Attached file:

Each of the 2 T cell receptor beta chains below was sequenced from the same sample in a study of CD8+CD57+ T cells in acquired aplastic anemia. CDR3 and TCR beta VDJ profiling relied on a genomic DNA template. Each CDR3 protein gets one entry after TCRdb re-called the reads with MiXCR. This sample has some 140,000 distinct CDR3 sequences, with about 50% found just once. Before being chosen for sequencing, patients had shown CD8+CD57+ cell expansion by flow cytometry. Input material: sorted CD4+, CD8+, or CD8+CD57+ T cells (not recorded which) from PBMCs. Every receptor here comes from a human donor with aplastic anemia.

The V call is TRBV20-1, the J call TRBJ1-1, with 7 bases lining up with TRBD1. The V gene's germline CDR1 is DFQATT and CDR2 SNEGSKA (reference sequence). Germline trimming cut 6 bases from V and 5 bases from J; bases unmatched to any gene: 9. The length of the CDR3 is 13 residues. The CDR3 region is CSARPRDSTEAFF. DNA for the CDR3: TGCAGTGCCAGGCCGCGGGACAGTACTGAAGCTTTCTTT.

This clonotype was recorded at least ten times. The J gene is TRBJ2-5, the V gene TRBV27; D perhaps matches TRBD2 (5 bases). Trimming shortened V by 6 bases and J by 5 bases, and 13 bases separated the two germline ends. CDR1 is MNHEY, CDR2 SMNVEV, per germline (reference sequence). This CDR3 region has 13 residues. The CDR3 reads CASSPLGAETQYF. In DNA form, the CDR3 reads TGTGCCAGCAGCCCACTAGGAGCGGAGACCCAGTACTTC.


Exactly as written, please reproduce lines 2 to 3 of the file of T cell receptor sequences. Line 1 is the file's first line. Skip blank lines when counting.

The V call is TRBV20-1, the J call TRBJ1-1, with 7 bases lining up with TRBD1. The V gene's germline CDR1 is DFQATT and CDR2 SNEGSKA (reference sequence). Germline trimming cut 6 bases from V and 5 bases from J; bases unmatched to any gene: 9. The length of the CDR3 is 13 residues. The CDR3 region is CSARPRDSTEAFF. DNA for the CDR3: TGCAGTGCCAGGCCGCGGGACAGTACTGAAGCTTTCTTT.

This clonotype was recorded at least ten times. The J gene is TRBJ2-5, the V gene TRBV27; D perhaps matches TRBD2 (5 bases). Trimming shortened V by 6 bases and J by 5 bases, and 13 bases separated the two germline ends. CDR1 is MNHEY, CDR2 SMNVEV, per germline (reference sequence). This CDR3 region has 13 residues. The CDR3 reads CASSPLGAETQYF. In DNA form, the CDR3 reads TGTGCCAGCAGCCCACTAGGAGCGGAGACCCAGTACTTC.